This ‘recreation’ of the Last Supper owes far more to Dan Brown than to Leonardo da Vinci

Julie Walters plays St John, traditionally the youngest disciple (PA)

Here is something extremely silly that you may have missed. Forgive me for bringing it to you attention. A photographer has “recreated” the Last Supper by Leonardo da Vinci. There is nothing wrong with this per se. However:

Photographer Alistair Morrison said: “My first two choices were Robert Powell who had to be Jesus, recreating the famous role played in Franco Zeffirelli’s Jesus of Nazareth, and Julie Walters, who was asked to play Mary Magdalene (there has been speculation about whether it was Mary Magdalene or John the Apostle who was seated next to Jesus) and they both readily agreed. Their enthusiasm and influence helped to bring together this outstanding group of actors.”

Now let us be really clear about this. The Last Supper is a well-attested historical event, to which all four of the gospels bear witness. There is no doubt from the gospel accounts (which are the only ones that should be credited) that it was John the Evangelist who reclined next to Jesus, and that Mary of Magdala was not present.

The “speculation” to which Mr Morrison refers, and which has no basis in history or tradition, and which no serious historian or theologian has ever entertained, is of course the fevered imagining of multi-millionaire Dan Brown. Mr Brown’s fantasy that Mary of Magdala was, alone of the women, present at the Last Supper, and that John the Evangelist, alone of the Apostles, was absent, has no basis whatever. It simply makes no sense to see Mary there and John not – which is one reason why no one ever thought of this until Mr Brown did.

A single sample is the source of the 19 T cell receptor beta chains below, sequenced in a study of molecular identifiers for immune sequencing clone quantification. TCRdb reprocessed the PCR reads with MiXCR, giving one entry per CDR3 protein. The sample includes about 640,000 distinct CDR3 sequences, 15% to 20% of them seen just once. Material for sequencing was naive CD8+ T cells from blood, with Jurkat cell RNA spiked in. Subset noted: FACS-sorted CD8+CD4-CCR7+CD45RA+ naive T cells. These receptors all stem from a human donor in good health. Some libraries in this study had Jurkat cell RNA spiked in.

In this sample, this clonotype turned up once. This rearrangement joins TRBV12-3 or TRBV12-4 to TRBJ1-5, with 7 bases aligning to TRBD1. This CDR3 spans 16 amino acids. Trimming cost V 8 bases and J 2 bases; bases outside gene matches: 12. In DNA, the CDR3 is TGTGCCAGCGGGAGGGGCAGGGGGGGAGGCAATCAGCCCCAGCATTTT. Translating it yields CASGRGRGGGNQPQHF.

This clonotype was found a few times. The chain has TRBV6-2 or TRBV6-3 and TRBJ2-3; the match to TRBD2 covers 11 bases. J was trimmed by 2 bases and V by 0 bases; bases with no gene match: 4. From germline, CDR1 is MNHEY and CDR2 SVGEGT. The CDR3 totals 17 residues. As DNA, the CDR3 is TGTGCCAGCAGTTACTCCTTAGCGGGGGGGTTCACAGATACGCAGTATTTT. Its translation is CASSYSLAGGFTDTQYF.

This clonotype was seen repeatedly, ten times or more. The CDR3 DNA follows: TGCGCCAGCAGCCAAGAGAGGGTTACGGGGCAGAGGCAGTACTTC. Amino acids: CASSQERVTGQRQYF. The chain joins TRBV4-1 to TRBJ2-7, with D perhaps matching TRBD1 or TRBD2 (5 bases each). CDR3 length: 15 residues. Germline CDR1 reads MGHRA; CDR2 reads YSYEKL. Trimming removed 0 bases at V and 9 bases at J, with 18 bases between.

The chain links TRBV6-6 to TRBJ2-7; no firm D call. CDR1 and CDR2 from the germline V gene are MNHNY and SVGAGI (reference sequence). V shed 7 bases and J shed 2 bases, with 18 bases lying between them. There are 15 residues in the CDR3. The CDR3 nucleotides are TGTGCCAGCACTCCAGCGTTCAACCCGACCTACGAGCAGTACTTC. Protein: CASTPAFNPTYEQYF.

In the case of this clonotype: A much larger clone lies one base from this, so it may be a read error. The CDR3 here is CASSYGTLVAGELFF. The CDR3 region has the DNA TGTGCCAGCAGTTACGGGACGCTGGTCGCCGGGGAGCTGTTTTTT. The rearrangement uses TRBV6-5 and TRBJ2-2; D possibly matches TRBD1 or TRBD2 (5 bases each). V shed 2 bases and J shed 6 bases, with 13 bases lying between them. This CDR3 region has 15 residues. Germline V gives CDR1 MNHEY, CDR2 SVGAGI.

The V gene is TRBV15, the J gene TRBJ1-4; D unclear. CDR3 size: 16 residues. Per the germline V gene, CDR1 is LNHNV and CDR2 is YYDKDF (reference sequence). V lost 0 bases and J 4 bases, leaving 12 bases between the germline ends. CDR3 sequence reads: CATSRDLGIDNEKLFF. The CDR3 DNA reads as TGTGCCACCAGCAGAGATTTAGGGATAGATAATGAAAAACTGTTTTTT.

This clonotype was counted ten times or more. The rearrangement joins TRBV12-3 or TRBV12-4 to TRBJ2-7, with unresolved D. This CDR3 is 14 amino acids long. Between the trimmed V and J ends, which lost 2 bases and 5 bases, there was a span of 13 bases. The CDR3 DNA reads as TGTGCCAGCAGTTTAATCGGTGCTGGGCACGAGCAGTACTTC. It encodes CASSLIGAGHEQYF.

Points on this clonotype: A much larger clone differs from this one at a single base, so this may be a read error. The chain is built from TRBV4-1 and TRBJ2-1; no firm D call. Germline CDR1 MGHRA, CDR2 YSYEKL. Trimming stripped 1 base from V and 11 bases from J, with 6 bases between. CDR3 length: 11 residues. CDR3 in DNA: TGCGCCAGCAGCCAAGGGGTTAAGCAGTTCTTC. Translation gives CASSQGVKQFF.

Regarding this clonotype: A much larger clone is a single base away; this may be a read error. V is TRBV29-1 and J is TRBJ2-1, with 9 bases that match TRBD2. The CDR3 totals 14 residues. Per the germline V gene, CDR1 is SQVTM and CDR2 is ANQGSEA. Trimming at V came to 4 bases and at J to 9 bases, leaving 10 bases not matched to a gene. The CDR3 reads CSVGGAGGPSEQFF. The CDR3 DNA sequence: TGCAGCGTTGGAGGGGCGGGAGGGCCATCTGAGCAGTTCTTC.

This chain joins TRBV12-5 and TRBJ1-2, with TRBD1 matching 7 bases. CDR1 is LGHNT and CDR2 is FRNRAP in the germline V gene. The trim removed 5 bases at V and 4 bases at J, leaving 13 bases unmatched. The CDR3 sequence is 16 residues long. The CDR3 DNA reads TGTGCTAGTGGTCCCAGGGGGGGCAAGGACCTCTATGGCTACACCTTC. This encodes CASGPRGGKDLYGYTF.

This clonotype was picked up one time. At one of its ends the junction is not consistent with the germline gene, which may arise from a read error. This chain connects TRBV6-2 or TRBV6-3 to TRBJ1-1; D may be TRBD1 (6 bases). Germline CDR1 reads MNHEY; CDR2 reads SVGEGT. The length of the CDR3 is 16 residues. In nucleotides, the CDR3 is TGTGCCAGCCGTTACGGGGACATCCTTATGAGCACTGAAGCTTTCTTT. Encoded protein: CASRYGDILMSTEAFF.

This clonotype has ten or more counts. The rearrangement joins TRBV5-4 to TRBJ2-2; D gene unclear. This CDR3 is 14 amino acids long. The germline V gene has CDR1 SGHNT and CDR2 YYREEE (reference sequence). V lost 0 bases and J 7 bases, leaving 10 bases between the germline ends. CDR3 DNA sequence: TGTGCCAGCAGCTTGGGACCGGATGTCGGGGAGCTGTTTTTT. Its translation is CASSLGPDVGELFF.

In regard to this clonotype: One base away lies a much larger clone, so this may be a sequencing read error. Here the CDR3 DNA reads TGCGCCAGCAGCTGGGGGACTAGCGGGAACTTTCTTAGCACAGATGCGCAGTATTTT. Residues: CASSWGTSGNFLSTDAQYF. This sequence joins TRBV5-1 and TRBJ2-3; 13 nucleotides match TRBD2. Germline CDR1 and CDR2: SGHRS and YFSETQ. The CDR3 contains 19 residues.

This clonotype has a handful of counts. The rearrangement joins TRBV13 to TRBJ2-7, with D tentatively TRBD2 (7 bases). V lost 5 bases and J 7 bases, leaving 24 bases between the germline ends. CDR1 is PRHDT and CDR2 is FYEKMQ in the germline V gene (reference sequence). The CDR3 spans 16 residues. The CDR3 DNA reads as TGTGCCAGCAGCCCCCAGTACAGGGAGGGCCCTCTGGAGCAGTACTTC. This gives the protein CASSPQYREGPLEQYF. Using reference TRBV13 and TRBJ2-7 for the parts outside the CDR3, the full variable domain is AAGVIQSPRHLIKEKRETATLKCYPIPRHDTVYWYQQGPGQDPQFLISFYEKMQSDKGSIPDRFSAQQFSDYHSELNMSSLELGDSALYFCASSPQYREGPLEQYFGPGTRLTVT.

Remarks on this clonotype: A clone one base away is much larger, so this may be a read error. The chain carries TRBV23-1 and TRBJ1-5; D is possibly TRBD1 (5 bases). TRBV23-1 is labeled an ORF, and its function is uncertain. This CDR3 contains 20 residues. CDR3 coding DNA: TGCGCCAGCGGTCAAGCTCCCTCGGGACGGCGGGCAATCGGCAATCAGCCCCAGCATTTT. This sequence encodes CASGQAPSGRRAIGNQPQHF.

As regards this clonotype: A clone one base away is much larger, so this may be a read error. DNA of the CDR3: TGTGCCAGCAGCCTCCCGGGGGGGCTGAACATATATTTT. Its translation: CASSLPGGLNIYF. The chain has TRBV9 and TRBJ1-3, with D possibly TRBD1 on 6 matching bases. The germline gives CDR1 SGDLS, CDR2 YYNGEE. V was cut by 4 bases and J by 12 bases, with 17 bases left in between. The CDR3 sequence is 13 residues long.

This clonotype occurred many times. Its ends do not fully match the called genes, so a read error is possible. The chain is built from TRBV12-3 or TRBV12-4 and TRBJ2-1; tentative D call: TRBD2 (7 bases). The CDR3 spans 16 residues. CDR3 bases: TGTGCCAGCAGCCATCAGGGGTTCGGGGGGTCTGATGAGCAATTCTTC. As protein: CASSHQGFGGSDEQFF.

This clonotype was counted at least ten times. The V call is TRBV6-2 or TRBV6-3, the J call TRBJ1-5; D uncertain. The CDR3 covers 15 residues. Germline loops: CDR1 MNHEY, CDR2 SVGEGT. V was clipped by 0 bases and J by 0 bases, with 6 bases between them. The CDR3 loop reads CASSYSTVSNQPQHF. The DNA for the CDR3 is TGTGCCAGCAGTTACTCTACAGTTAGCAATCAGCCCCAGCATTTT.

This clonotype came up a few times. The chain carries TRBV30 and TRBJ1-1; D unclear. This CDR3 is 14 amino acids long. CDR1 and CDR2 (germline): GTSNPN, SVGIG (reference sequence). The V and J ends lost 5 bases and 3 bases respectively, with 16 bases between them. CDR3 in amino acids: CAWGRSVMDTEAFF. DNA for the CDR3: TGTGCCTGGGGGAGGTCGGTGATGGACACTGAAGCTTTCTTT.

Morrison has now decided to photograph a reconstruction of a fresco as imagined by a contemporary novelist, further taking us away from historical reality, by having the John figure played by Julie Walters. St John was traditionally the youngest of the disciples, a beardless boy. Miss Walters is 63.

Does any of this matter? You bet it does. When nonsense like this is allowed to pass, myths are made, and myths have the habit of hardening into false histories. Moreover, behind this process is a pernicious philosphical heresy, which claims that history is anything you want it to be. There are no facts, only interpretations. What really happened is completely lost, can never be recaptured, still less reconstructed. What we are left with is a series of images, each one distorted, and the truth forever beyond our reach. Thus Morrison’s Last Supper, Dan Brown’s, Leonardo’s, or the way you or I see Leonardo’s – each is a valid interpretation, but there is no canonical interpretation that trumps any other. There is in fact no “Last Supper”, just an infinite variety of last suppers.

This is, of course, subjectivism, the mother of all heresies. In opposition to this, Catholics and all people who believe in reason must insist on there being objective facts and facts that can be objectively known. Morrison, like Brown, presents history as infinitely malleable. In a happier age, he and Dan Brown would have had some explaining to do. In our own confused age, both can doubtless gain an admiring audience.